Hulton Archive/Topical Press Agency Hulton Archive/Topical Press Agency
By Amy Phillips Penn
“I’ve always said that in politics, your enemies can’t hurt you,
but your friends will kill you.”
— Ann Richards

I am sitting by the fireplace on a couch at Le Club watching the Presidential returns. Le Club echoes a home-away-from-home living room, except that it’s for members only.

Members only it may be, but it doesn’t feel as elitist as many a New York club. Both Caroline and John Jr. (yes, Kennedy) celebrated their birthdays there.

On wilder nights, locked bathroom doors hinted at guests in formal attire standing (often in pairs) on toilets and sniffing a little “what have you.”

Rewind!  I am next to my new found friend, Georgia (not her real name). We were introduced to one another at Le Club, so that I could collaborate with her on an article for one of her family’s magazines: the lifestyles of the rich and often famous one, which existed before the words “lifestyle” and ”rich” escaped from what was once considered a dictionary for the tacky and pedigreed, not.

Georgia and I differ politically, but it has not interfered with our friendship to date.

Her family is close friends with the President-to-be. I am not a fan, but did that really matter? He is running away with the election without my nod or tangible touch in the voting booth.

“I’m sorry that your man lost,” says Georgia,” smiling a compassionate smile that has no trace of an “I told you so.” I love her for that. It takes a bit of the bite out of the outcome.

Years later, two women in their seventies had to be pulled apart on the Hampton Jitney because they were having a pre-election discussion that was on its way to a potential arrest or hospital visit. Yes, they were friends.

It was a time when talking politics was potentially lethal, if not to the body and soul, but definitely to friendships. The new rules were clear: there were no rules.

The adage varies. “Never talk politics or money” or “never talk politics, sex, religion, or money,” while technology, social media, and ever-changing social barriers (or lack thereof) shout “anything goes.”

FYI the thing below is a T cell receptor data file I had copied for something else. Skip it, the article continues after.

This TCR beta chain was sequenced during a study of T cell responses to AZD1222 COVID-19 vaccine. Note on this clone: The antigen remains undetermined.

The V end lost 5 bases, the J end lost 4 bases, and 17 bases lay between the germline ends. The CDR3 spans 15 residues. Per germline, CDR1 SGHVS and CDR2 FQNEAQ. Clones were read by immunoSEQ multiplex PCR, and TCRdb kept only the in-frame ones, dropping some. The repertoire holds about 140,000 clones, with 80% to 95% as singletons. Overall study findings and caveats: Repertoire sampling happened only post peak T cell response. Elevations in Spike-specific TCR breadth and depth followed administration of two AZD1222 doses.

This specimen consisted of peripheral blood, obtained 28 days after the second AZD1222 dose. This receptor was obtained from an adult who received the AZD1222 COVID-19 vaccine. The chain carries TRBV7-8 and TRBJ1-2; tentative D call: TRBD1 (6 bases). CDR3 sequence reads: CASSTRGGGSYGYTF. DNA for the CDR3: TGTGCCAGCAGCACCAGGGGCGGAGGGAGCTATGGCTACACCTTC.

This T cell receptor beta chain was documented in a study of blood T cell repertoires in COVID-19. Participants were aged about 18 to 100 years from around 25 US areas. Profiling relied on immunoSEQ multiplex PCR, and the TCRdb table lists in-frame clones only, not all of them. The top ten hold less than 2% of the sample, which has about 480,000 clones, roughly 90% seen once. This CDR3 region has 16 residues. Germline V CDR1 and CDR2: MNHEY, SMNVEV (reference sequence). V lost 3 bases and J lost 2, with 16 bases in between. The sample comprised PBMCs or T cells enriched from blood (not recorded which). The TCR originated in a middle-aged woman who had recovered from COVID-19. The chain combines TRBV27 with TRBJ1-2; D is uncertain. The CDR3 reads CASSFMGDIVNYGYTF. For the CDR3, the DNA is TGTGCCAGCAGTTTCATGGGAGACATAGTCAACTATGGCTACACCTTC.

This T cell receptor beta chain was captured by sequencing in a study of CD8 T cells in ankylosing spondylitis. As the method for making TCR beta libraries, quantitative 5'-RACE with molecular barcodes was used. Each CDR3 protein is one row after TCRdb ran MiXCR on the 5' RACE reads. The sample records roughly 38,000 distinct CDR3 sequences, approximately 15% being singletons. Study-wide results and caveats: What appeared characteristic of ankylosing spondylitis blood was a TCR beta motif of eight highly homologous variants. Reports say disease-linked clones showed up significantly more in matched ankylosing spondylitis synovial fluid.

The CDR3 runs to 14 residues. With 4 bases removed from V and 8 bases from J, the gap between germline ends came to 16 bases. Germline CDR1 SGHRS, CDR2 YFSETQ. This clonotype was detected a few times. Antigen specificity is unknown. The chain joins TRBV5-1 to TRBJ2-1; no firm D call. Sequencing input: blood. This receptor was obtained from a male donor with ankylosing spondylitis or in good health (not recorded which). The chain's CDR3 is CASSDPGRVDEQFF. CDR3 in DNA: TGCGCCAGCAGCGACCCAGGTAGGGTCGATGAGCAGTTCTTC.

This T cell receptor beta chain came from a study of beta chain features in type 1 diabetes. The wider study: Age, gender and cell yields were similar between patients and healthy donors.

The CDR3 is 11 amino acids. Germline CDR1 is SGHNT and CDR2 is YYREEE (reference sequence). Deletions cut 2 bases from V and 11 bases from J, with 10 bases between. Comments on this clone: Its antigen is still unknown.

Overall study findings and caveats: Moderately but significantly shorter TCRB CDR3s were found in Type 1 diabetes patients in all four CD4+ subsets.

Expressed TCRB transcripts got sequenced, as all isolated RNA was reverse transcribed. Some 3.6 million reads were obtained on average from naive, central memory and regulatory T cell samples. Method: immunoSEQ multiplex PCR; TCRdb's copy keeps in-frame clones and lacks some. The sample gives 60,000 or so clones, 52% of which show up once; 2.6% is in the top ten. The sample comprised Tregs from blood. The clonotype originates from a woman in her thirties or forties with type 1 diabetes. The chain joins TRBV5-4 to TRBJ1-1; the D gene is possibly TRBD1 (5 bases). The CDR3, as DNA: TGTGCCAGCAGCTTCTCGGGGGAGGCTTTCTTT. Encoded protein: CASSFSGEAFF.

Forget “politesse.” Whatever happened to mystery, sexy, sultry, often innocent innuendos that beckon an expanding, potentially worthwhile relationship?

What often seems like fluffed up etiquette has its basis in keeping life civilized and safe. The rules change with the technology to the point where breaking up or sending condolences to tragedies can be texted and abbreviated. Where did all the engraved stationary go?

I played polo for some time. Polo is a challenge in a multitude of ways, you have to stay on the horse, hit the ball, play defense, gallop into offense, and avoid potentially tragic accidents. How to do so?

The line in polo is constantly changing, and to make life even more complex it is an invisible line. One person hits the ball and establishes an invisible line that cannot be crossed, and then the next player hits the ball, and a new — albeit invisible — line is created…and so it goes. Polo has a rule book that is the size of a novella. It is not meant to confuse, but to clarify and keep a very dangerous game as safe as possible.

“You must be old, or you would be texting,” a young voice answers a phone recording. I love a good phone call; texts are fine too, if you keep a hand on the steering wheel. In an age where we can Google and dig up, in seconds, more than most people even know about themselves, what kind of relationships do we cultivate?

I rarely talk politics anymore outside of what I hope to be the safe zone. I don’t choose to sabotage any friendships in the making, or ones that I’ve treasured.

I enjoy my tech tools that change as fast as the line of a polo ball.

I still love a lengthy phone call, now somewhat of a luxury; a relaxed walk with a friend, old or new, and a conversation that takes it time to unveil our lives, without someone recording it for YouTube.



“Life without a friend is death without a witness.” — Spanish proverb

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